May 26, 2017

1Q17 Gross Domestic Product, Second Estimate (052617): An Annualized 1.2 Percent, Revised Up from 0.7 Percent

Filed under: Economy,Taxes & Government — Tom @ 8:29 am


The report will be here at 8:30.

HERE IT IS (full text release with all tables) — Surprise, surprise (not really; readers of my post a month ago may recall that I saw this coming):

Real gross domestic product (GDP) increased at an annual rate of 1.2 percent in the first quarter of 2017 (table 1), according to the “second” estimate released by the Bureau of Economic Analysis. In the fourth quarter, real GDP increased 2.1 percent.

The GDP estimate released today is based on more complete source data than were available for the “advance” estimate issued last month. In the advance estimate, the increase in real GDP was 0.7 percent. With this second estimate for the first quarter, the general picture of economic growth remains the same; increases in nonresidential fixed investment and in personal consumption expenditures (PCE) were larger and the decrease in state and local government spending was smaller than previously estimated. These revisions were partly offset by a larger decrease in private inventory investment.

Real gross domestic income (GDI) increased 0.9 percent in the first quarter, in contrast to a decrease of 1.4 percent (revised) in the fourth. The average of real GDP and real GDI, a supplemental measure of U.S. economic activity that equally weights GDP and GDI, increased 1.0 percent in the first quarter, compared with an increase of 0.3 percent in the fourth quarter.

… The increase in real GDP in the first quarter reflected positive contributions from nonresidential fixed investment, exports, residential fixed investment, and PCE that were partly offset by negative contributions from private inventory investment, federal government spending, and state and local government spending. Imports, which are a subtraction in the calculation of GDP, increased.

The deceleration in real GDP in the first quarter primarily reflected a downturn in private inventory investment and a deceleration in PCE that were partly offset by an upturn in exports and an acceleration in nonresidential fixed investment.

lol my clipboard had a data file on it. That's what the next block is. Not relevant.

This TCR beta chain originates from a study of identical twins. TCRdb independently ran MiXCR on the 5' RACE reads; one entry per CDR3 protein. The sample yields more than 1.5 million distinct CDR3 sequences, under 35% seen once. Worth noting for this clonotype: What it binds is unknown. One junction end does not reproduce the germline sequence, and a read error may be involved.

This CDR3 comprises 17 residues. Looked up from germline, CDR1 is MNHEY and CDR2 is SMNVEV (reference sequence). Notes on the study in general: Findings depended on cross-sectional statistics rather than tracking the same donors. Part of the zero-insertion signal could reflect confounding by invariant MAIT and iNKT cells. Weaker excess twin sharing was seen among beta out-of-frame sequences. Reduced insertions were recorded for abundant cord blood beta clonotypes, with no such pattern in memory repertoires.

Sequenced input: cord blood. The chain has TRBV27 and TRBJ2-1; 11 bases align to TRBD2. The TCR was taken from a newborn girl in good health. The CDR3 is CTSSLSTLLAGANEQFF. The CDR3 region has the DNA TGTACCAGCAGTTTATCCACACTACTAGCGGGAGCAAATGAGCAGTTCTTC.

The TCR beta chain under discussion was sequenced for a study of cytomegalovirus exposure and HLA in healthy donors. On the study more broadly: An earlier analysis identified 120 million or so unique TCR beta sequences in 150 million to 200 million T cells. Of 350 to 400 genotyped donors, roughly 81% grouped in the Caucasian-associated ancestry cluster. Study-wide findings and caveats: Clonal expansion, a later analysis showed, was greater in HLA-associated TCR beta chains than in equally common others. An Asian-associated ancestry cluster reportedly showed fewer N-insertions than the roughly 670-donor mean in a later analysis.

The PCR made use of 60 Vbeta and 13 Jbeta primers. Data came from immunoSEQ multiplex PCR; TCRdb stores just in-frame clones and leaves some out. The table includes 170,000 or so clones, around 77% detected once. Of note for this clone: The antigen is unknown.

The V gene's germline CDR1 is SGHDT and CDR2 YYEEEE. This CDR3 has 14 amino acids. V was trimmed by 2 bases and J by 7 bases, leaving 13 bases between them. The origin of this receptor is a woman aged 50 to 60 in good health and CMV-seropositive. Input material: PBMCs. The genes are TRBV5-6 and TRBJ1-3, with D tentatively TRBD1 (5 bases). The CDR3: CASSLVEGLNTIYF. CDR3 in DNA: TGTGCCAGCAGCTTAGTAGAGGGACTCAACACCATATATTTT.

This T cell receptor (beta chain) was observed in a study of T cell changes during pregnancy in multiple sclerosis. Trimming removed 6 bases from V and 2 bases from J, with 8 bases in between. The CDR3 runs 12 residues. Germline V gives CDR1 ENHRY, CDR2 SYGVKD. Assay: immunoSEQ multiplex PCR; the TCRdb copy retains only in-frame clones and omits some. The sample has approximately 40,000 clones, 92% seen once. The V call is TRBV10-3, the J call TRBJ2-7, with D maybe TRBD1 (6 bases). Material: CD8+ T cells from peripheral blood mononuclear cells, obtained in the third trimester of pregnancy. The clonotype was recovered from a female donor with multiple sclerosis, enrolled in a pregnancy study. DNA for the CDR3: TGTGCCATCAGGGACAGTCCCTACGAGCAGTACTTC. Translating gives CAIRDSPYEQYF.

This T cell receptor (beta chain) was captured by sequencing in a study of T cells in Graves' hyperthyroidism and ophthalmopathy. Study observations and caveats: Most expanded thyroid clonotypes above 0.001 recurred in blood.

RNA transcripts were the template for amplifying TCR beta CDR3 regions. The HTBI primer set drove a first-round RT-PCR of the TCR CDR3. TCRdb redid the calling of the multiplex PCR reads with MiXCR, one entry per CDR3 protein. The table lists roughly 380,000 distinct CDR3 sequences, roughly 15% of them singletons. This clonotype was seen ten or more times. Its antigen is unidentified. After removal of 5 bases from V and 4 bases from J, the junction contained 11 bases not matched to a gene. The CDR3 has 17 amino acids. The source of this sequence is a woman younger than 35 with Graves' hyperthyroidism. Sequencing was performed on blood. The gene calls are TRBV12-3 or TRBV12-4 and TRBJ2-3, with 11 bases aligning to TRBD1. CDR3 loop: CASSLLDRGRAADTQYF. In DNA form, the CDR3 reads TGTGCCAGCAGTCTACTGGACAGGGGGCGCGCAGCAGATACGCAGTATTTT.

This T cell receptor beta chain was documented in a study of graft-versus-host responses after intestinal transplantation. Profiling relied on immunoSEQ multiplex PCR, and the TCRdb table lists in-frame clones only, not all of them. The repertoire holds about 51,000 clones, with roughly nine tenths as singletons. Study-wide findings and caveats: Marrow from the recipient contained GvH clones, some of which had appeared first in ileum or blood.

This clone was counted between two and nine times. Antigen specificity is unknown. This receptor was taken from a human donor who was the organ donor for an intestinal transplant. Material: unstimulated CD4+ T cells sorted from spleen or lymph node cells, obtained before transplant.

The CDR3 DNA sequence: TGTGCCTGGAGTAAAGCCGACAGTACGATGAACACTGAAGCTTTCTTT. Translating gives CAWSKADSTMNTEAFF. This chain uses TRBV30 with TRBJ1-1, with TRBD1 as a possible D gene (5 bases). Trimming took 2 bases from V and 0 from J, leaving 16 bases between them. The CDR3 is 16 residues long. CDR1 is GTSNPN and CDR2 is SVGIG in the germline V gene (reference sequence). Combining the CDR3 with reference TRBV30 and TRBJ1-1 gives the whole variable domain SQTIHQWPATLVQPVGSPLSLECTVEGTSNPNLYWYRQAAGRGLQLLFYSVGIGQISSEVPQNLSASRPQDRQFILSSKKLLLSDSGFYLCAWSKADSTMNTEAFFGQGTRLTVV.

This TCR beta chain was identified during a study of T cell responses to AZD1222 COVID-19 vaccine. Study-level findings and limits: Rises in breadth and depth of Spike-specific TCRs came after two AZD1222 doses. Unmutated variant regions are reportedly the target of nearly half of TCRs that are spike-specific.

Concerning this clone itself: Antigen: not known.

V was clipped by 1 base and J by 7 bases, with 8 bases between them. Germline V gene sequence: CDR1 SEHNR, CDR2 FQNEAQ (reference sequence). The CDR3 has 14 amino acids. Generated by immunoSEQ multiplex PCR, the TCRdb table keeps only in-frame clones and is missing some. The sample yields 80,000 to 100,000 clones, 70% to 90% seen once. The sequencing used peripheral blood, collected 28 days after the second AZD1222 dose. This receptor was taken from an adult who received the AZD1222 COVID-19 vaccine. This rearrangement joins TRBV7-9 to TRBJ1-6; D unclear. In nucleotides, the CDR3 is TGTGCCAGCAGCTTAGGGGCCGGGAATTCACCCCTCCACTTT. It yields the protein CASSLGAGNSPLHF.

Current-dollar GDP increased 3.4 percent, or $158.2 billion, in the first quarter to a level of $19,027.6 billion. In the fourth quarter, current-dollar GDP increased 4.2 percent, or $194.1 billion.

The price index for gross domestic purchases increased 2.6 percent in the first quarter, compared with an increase of 2.0 percent in the fourth quarter (table 4). The PCE price index increased 2.4 percent, compared with an increase of 2.0 percent. Excluding food and energy prices, the PCE price index increased 2.1 percent, compared with an increase of 1.3 percent.

A month ago, I said that “I’d guess that future revisions are going to take this number up.” The “this number” reference was to personal consumption expenditures, which increased from contributing .23 points to GDP originally to 0.44 points in today’s release, accounting for about 40 percent of the 0.5-point upward revision.

The updated contributions to GDP table will appear shortly.

UPDATE: Here it is —


The notables (to me) are highlighted.

I believe the revisions with the services element of personal consumption are to things that represent recognizable standard of living improvements, as opposed to health care (and health insurance within “other services,” which for the most part don’t).

Also, the fixed investment uptick is good news for future productivity and GDP improvements.


No Comments

No comments yet.

RSS feed for comments on this post.

Sorry, the comment form is closed at this time.